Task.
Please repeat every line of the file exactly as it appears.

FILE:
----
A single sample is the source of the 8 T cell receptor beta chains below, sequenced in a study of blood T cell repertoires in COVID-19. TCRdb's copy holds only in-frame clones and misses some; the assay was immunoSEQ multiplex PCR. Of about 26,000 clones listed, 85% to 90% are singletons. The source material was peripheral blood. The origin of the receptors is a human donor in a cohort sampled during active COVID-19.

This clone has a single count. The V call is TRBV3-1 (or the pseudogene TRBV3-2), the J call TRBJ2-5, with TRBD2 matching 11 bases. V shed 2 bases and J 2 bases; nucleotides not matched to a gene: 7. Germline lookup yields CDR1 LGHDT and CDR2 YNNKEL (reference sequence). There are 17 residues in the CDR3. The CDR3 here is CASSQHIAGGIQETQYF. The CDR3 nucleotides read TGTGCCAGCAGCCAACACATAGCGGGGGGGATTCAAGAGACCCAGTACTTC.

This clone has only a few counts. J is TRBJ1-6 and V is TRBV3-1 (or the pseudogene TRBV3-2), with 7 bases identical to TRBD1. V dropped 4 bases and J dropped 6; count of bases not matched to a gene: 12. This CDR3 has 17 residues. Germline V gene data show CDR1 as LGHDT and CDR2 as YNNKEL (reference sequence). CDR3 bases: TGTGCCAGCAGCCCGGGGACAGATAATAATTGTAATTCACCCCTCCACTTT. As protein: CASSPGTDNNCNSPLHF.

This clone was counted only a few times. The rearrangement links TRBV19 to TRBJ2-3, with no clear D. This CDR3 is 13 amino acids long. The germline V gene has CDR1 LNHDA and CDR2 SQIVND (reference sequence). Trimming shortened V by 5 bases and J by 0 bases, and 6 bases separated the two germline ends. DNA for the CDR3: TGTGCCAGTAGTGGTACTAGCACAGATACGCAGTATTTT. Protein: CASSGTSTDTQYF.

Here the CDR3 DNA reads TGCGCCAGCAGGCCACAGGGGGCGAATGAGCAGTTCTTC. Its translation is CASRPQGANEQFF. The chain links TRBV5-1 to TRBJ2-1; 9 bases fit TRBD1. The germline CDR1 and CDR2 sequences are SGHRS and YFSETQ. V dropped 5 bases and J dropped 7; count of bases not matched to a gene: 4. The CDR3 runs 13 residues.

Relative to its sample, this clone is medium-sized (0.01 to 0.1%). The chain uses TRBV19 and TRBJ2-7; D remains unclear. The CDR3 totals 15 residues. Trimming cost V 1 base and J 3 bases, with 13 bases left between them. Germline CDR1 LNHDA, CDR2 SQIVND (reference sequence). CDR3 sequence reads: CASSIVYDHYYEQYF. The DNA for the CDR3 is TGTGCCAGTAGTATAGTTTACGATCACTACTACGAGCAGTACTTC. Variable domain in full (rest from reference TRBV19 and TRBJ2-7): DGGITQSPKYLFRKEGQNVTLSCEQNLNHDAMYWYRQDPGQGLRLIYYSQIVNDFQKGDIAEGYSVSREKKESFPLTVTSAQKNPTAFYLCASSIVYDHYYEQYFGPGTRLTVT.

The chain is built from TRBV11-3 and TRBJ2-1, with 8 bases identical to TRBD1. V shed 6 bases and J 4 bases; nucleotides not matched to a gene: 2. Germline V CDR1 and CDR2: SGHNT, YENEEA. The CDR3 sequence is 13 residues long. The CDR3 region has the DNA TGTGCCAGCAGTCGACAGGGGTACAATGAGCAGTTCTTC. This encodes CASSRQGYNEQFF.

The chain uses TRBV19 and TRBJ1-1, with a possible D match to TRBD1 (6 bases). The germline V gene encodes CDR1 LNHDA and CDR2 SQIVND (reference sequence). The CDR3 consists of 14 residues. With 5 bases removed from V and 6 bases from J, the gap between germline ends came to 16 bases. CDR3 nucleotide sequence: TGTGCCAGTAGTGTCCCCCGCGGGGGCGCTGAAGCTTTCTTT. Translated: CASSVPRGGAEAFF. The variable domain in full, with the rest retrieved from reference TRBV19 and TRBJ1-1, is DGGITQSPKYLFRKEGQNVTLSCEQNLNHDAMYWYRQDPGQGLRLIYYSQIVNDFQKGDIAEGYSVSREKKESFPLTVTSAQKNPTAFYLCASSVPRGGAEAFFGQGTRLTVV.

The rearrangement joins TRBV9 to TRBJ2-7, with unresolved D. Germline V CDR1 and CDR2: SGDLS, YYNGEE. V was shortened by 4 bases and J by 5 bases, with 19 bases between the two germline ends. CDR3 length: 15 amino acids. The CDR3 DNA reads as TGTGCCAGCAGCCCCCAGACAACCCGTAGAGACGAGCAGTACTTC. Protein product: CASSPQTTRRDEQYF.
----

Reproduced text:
A single sample is the source of the 8 T cell receptor beta chains below, sequenced in a study of blood T cell repertoires in COVID-19. TCRdb's copy holds only in-frame clones and misses some; the assay was immunoSEQ multiplex PCR. Of about 26,000 clones listed, 85% to 90% are singletons. The source material was peripheral blood. The origin of the receptors is a human donor in a cohort sampled during active COVID-19.

This clone has a single count. The V call is TRBV3-1 (or the pseudogene TRBV3-2), the J call TRBJ2-5, with TRBD2 matching 11 bases. V shed 2 bases and J 2 bases; nucleotides not matched to a gene: 7. Germline lookup yields CDR1 LGHDT and CDR2 YNNKEL (reference sequence). There are 17 residues in the CDR3. The CDR3 here is CASSQHIAGGIQETQYF. The CDR3 nucleotides read TGTGCCAGCAGCCAACACATAGCGGGGGGGATTCAAGAGACCCAGTACTTC.

This clone has only a few counts. J is TRBJ1-6 and V is TRBV3-1 (or the pseudogene TRBV3-2), with 7 bases identical to TRBD1. V dropped 4 bases and J dropped 6; count of bases not matched to a gene: 12. This CDR3 has 17 residues. Germline V gene data show CDR1 as LGHDT and CDR2 as YNNKEL (reference sequence). CDR3 bases: TGTGCCAGCAGCCCGGGGACAGATAATAATTGTAATTCACCCCTCCACTTT. As protein: CASSPGTDNNCNSPLHF.

This clone was counted only a few times. The rearrangement links TRBV19 to TRBJ2-3, with no clear D. This CDR3 is 13 amino acids long. The germline V gene has CDR1 LNHDA and CDR2 SQIVND (reference sequence). Trimming shortened V by 5 bases and J by 0 bases, and 6 bases separated the two germline ends. DNA for the CDR3: TGTGCCAGTAGTGGTACTAGCACAGATACGCAGTATTTT. Protein: CASSGTSTDTQYF.

Here the CDR3 DNA reads TGCGCCAGCAGGCCACAGGGGGCGAATGAGCAGTTCTTC. Its translation is CASRPQGANEQFF. The chain links TRBV5-1 to TRBJ2-1; 9 bases fit TRBD1. The germline CDR1 and CDR2 sequences are SGHRS and YFSETQ. V dropped 5 bases and J dropped 7; count of bases not matched to a gene: 4. The CDR3 runs 13 residues.

Relative to its sample, this clone is medium-sized (0.01 to 0.1%). The chain uses TRBV19 and TRBJ2-7; D remains unclear. The CDR3 totals 15 residues. Trimming cost V 1 base and J 3 bases, with 13 bases left between them. Germline CDR1 LNHDA, CDR2 SQIVND (reference sequence). CDR3 sequence reads: CASSIVYDHYYEQYF. The DNA for the CDR3 is TGTGCCAGTAGTATAGTTTACGATCACTACTACGAGCAGTACTTC. Variable domain in full (rest from reference TRBV19 and TRBJ2-7): DGGITQSPKYLFRKEGQNVTLSCEQNLNHDAMYWYRQDPGQGLRLIYYSQIVNDFQKGDIAEGYSVSREKKESFPLTVTSAQKNPTAFYLCASSIVYDHYYEQYFGPGTRLTVT.

The chain is built from TRBV11-3 and TRBJ2-1, with 8 bases identical to TRBD1. V shed 6 bases and J 4 bases; nucleotides not matched to a gene: 2. Germline V CDR1 and CDR2: SGHNT, YENEEA. The CDR3 sequence is 13 residues long. The CDR3 region has the DNA TGTGCCAGCAGTCGACAGGGGTACAATGAGCAGTTCTTC. This encodes CASSRQGYNEQFF.

The chain uses TRBV19 and TRBJ1-1, with a possible D match to TRBD1 (6 bases). The germline V gene encodes CDR1 LNHDA and CDR2 SQIVND (reference sequence). The CDR3 consists of 14 residues. With 5 bases removed from V and 6 bases from J, the gap between germline ends came to 16 bases. CDR3 nucleotide sequence: TGTGCCAGTAGTGTCCCCCGCGGGGGCGCTGAAGCTTTCTTT. Translated: CASSVPRGGAEAFF. The variable domain in full, with the rest retrieved from reference TRBV19 and TRBJ1-1, is DGGITQSPKYLFRKEGQNVTLSCEQNLNHDAMYWYRQDPGQGLRLIYYSQIVNDFQKGDIAEGYSVSREKKESFPLTVTSAQKNPTAFYLCASSVPRGGAEAFFGQGTRLTVV.

The rearrangement joins TRBV9 to TRBJ2-7, with unresolved D. Germline V CDR1 and CDR2: SGDLS, YYNGEE. V was shortened by 4 bases and J by 5 bases, with 19 bases between the two germline ends. CDR3 length: 15 amino acids. The CDR3 DNA reads as TGTGCCAGCAGCCCCCAGACAACCCGTAGAGACGAGCAGTACTTC. Protein product: CASSPQTTRRDEQYF.